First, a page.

'What I saw sent a shiver up my spine': Oz farmer on Adani's project in Gujarat
Bruce Currie is a cattle farmer in Queensland, Australia, who is actively involved in campaigns related to the environment. Protection of groundwater is an issue he is particulalry concerned about. Concerned with the Adani Group's Carmichael coal mining project in Queensland, Currie went on a fact finding mission to Gujarat to examine the impact of Adani's projects on local communities in India. His findings were published in the North Queensland Register.
“I wanted to know what sort of company we’re dealing with, and whether the reports of Adani’s poor treatment of local communities and the environment in India stacked up,” he wrote.
“What I saw sent a shiver up my spine.”
Here are some of his findings:
I visited small villages in Mundra and Hazira and met with Indian farmers and fishermen. We found much in common. They told me familiar stories of a big company that gets its foot in the door by promising local jobs and a boost to the local economy, but at the end of the day doesn’t really give a damn about their community.
I heard from locals about how Adani has allegedly polluted groundwater, seized land illegally and bulldozed mangrove forests.
The fishermen we met in Hazira say their fishing catch has been reduced by a whopping 90 per cent since Adani built their port. They complain their catch now smells and even tastes bad.
In Mundra I met a date farmer called Valji Gadhvi who lost his entire 10 acres of crop due to coal dust from the nearby Adani power plant. His cotton and castor oil crops have also being damaged.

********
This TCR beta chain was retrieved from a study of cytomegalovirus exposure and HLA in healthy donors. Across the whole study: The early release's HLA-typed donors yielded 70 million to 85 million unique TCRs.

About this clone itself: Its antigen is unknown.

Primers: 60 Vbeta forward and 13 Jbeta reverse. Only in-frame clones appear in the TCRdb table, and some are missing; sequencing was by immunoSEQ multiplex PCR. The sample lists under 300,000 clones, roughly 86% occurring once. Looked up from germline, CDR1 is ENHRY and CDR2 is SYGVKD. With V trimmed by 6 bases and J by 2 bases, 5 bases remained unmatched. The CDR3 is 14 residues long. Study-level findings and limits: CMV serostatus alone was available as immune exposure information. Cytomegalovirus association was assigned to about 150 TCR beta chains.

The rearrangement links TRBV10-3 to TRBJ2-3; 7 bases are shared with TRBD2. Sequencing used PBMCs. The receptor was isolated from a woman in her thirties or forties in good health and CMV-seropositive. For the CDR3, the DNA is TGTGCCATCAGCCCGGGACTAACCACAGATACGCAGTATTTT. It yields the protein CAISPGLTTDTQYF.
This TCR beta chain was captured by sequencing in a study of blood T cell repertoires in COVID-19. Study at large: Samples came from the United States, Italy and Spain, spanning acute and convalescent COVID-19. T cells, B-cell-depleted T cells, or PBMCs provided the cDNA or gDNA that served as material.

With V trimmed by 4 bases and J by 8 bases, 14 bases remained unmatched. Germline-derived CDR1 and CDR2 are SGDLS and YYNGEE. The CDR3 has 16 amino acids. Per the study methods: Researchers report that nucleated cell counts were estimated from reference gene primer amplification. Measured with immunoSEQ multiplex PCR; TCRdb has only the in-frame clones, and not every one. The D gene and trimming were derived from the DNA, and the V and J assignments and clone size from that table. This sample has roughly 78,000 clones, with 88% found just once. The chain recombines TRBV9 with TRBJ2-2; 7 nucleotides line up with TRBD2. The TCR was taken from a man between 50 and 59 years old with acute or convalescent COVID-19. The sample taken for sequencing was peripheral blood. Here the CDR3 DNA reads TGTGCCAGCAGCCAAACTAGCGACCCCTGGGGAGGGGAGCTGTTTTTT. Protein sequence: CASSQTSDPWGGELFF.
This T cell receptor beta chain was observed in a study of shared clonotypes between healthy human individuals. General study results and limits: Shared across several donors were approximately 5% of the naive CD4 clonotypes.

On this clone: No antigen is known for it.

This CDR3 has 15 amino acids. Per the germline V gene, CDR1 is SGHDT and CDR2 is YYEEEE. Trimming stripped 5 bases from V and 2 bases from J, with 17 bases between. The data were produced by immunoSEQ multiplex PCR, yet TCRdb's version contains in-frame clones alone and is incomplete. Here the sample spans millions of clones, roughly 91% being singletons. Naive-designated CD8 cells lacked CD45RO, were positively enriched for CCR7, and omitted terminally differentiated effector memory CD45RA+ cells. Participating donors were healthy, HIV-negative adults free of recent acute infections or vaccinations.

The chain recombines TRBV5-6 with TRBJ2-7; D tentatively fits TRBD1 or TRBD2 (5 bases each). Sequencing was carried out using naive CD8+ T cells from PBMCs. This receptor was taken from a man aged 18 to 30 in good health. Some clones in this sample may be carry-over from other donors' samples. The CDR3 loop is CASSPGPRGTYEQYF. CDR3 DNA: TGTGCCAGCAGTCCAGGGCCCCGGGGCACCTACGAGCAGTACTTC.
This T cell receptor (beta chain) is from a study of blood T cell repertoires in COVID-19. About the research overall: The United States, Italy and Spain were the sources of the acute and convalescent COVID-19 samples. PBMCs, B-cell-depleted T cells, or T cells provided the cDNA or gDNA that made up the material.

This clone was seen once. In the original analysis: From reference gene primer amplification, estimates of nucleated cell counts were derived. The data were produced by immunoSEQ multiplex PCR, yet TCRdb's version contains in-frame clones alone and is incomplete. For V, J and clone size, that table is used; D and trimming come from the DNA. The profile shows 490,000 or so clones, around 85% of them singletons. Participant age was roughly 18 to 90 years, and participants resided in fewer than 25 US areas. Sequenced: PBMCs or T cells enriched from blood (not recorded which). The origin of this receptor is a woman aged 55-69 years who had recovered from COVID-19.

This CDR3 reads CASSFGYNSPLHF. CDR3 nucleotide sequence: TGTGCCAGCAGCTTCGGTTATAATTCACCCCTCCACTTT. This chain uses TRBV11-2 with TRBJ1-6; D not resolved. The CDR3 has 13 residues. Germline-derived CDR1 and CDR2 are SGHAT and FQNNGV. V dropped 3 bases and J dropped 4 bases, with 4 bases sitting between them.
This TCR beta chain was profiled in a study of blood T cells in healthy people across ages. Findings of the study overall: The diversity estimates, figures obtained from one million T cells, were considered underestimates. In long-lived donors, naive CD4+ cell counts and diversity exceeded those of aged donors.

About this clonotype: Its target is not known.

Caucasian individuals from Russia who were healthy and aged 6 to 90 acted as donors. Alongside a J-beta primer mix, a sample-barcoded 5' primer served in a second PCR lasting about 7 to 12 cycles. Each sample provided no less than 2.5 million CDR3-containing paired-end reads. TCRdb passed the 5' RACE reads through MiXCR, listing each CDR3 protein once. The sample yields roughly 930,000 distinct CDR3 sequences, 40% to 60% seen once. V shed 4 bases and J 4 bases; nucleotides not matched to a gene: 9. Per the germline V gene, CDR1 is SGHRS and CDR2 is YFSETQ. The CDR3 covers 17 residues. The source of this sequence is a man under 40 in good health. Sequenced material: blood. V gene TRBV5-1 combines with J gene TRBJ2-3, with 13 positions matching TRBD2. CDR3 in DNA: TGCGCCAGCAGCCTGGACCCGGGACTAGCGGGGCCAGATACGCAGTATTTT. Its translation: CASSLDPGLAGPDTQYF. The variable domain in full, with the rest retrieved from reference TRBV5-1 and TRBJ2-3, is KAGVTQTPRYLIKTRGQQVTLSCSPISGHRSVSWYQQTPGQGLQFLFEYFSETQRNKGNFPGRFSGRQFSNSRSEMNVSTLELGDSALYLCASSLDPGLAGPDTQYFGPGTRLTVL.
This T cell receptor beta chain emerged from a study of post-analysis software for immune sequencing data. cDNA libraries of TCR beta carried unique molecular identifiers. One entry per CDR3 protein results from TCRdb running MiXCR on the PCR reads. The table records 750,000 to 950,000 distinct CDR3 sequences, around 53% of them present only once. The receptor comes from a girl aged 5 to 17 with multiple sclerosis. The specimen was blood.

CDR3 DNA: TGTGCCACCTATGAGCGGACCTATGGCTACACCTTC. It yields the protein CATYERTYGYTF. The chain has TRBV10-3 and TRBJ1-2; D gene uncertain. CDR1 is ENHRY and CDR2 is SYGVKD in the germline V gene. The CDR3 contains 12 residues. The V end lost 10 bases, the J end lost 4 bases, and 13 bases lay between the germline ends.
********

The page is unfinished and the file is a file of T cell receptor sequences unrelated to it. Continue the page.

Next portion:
What worried me most of all were the reports by farmers and pastoralists of their groundwater being polluted and watercourses blocked.
It was clear that local people who live cheek by jowl with Adani’s coal projects have had their lives made worse, not better.
Many have had their livelihoods destroyed. And, like me, some have been forced to use what little resources they have to fight this big mining company in the courts to get some kind of justice. Some have even been forced to move away.
When I was in India it became very clear to me how dangerously powerful Adani is there and how the company uses its influence to its own advantage. We see it in Australia too.
The Adani Group has Queensland Labor, our local mayors and the Feds bending over backwards to get their mine over the line. Their biggest backer is Matt Canavan of course, who is desperate to loan Adani (who’s a billionaire himself) $1 billion of taxpayers’ money to allow the project to go ahead.
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